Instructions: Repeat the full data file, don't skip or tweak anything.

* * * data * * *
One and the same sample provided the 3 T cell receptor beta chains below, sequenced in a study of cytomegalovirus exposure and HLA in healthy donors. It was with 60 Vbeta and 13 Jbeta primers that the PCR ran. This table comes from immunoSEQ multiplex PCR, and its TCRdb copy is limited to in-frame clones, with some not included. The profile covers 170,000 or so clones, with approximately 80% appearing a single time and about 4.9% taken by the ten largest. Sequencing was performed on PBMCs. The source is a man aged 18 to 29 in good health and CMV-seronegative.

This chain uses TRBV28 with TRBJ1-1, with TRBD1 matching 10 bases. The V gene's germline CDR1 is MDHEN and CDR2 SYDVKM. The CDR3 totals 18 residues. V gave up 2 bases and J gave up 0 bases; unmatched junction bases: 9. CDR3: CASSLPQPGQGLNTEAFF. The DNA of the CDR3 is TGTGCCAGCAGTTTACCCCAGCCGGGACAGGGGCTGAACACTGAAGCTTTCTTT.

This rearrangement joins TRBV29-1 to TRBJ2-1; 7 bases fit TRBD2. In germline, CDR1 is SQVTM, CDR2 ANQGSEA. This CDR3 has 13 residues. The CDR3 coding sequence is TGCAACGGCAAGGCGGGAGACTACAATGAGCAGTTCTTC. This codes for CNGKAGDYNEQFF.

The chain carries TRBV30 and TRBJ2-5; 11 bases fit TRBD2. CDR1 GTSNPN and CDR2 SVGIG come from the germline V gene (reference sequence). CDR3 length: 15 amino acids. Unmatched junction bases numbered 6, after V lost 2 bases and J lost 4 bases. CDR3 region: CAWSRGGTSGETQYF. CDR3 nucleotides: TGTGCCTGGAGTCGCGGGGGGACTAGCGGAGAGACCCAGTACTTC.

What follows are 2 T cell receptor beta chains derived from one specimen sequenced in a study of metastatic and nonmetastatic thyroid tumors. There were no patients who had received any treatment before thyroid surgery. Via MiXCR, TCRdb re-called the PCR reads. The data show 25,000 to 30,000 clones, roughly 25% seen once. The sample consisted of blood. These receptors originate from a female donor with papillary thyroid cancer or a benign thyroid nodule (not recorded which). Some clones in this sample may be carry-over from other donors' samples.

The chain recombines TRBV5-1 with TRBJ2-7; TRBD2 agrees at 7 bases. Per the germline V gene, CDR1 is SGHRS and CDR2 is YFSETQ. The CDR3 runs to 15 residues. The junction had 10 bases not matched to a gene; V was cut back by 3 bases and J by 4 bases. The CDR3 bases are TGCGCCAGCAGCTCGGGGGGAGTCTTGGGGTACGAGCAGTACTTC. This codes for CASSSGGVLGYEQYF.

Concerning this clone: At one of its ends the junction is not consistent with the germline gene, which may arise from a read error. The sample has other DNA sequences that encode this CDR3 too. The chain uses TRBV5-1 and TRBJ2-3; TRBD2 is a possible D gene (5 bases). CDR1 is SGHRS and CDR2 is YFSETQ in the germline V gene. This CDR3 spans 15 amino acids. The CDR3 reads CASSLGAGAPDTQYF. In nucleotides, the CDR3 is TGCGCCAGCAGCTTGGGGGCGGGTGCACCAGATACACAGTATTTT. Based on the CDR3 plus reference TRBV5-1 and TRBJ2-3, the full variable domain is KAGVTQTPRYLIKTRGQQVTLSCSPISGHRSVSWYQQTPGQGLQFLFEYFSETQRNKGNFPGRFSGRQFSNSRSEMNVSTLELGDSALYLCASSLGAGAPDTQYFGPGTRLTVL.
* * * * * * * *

One and the same sample provided the 3 T cell receptor beta chains below, sequenced in a study of cytomegalovirus exposure and HLA in healthy donors. It was with 60 Vbeta and 13 Jbeta primers that the PCR ran. This table comes from immunoSEQ multiplex PCR, and its TCRdb copy is limited to in-frame clones, with some not included. The profile covers 170,000 or so clones, with approximately 80% appearing a single time and about 4.9% taken by the ten largest. Sequencing was performed on PBMCs. The source is a man aged 18 to 29 in good health and CMV-seronegative.

This chain uses TRBV28 with TRBJ1-1, with TRBD1 matching 10 bases. The V gene's germline CDR1 is MDHEN and CDR2 SYDVKM. The CDR3 totals 18 residues. V gave up 2 bases and J gave up 0 bases; unmatched junction bases: 9. CDR3: CASSLPQPGQGLNTEAFF. The DNA of the CDR3 is TGTGCCAGCAGTTTACCCCAGCCGGGACAGGGGCTGAACACTGAAGCTTTCTTT.

This rearrangement joins TRBV29-1 to TRBJ2-1; 7 bases fit TRBD2. In germline, CDR1 is SQVTM, CDR2 ANQGSEA. This CDR3 has 13 residues. The CDR3 coding sequence is TGCAACGGCAAGGCGGGAGACTACAATGAGCAGTTCTTC. This codes for CNGKAGDYNEQFF.

The chain carries TRBV30 and TRBJ2-5; 11 bases fit TRBD2. CDR1 GTSNPN and CDR2 SVGIG come from the germline V gene (reference sequence). CDR3 length: 15 amino acids. Unmatched junction bases numbered 6, after V lost 2 bases and J lost 4 bases. CDR3 region: CAWSRGGTSGETQYF. CDR3 nucleotides: TGTGCCTGGAGTCGCGGGGGGACTAGCGGAGAGACCCAGTACTTC.

What follows are 2 T cell receptor beta chains derived from one specimen sequenced in a study of metastatic and nonmetastatic thyroid tumors. There were no patients who had received any treatment before thyroid surgery. Via MiXCR, TCRdb re-called the PCR reads. The data show 25,000 to 30,000 clones, roughly 25% seen once. The sample consisted of blood. These receptors originate from a female donor with papillary thyroid cancer or a benign thyroid nodule (not recorded which). Some clones in this sample may be carry-over from other donors' samples.

The chain recombines TRBV5-1 with TRBJ2-7; TRBD2 agrees at 7 bases. Per the germline V gene, CDR1 is SGHRS and CDR2 is YFSETQ. The CDR3 runs to 15 residues. The junction had 10 bases not matched to a gene; V was cut back by 3 bases and J by 4 bases. The CDR3 bases are TGCGCCAGCAGCTCGGGGGGAGTCTTGGGGTACGAGCAGTACTTC. This codes for CASSSGGVLGYEQYF.

Concerning this clone: At one of its ends the junction is not consistent with the germline gene, which may arise from a read error. The sample has other DNA sequences that encode this CDR3 too. The chain uses TRBV5-1 and TRBJ2-3; TRBD2 is a possible D gene (5 bases). CDR1 is SGHRS and CDR2 is YFSETQ in the germline V gene. This CDR3 spans 15 amino acids. The CDR3 reads CASSLGAGAPDTQYF. In nucleotides, the CDR3 is TGCGCCAGCAGCTTGGGGGCGGGTGCACCAGATACACAGTATTTT. Based on the CDR3 plus reference TRBV5-1 and TRBJ2-3, the full variable domain is KAGVTQTPRYLIKTRGQQVTLSCSPISGHRSVSWYQQTPGQGLQFLFEYFSETQRNKGNFPGRFSGRQFSNSRSEMNVSTLELGDSALYLCASSLGAGAPDTQYFGPGTRLTVL.